Sometimes the dreams of first-grade naivety are the only dreams ever realized.
In all probability, I will never read every book ever written. To think of the amount of novels, manuals and reference materials in the Emerson College library is staggering, not to mention the Boston Public Library, the Library of Congress, the lost world of Alexandria. Impossible, maybe, but as Freud said, dreams are only wish fulfillments, and all I wish is to learn, from books and the people who write them and, most importantly, from the people who read them. I wish to learn from teaching.
[...] There are too many books in the world to read, but I trust him to help me learn what I can in whatever time I have. But more importantly, Murray Schwartz writes with less-confident letters in a small notebook on his desk. He writes what we teach him, like a student. We make our own connections, our own outside allusions; we drop our own authors and titles and quote our own lines and passages. And I realize, at my seat by the window, that there is still so much he does not know, an entire other Barnes and Noble across the city within which he has yet to even stand in line. [...]
[...] Searching for some semblance to a proposed area of study, and really the only thing that grabs at my mind and settles in my heart is the nagging fact that I am very, very gay, and very, very angry about it. Let me clarify. My anger is not really centered on my own homosexuality, but instead on my homosexuality as seen by the eyes of a general population not really acquainted with the actualities of being a lesbian. Instead they assume all kinds of things about me, little things and big things, sexual things and personal things and things about my parents and things about the children I might not even have and things about what I may or may not have learned in school/church/back alleys. [...]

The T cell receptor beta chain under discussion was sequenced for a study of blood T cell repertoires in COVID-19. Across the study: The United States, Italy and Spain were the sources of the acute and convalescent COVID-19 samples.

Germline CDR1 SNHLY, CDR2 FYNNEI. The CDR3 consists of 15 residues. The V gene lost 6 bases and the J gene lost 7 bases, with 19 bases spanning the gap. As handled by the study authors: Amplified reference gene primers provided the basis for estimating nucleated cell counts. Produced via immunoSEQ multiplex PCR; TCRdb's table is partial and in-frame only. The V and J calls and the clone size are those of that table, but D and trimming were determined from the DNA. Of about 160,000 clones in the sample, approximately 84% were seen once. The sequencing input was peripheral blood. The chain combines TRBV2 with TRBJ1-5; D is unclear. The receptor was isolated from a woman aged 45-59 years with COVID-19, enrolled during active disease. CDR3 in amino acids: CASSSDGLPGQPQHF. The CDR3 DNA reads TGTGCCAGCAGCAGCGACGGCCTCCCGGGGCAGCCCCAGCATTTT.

[...] Yet within this reflection were the tiniest of untruths, exaggerations and misrepresentations, maybe for the sake of comedy or rhyme. Truths based the rarer examples of human interactions that inspired the author or the painter. The more dramatic decisions of individual desperation. The creation of gender stereotypes, and the creation of the concept of a homosexual lifestyle. It is a stretch, yes, but I believe at the core of art is a distortion of life necessary for creativity, the exploitation of a single example into a rampant archetype. [...]
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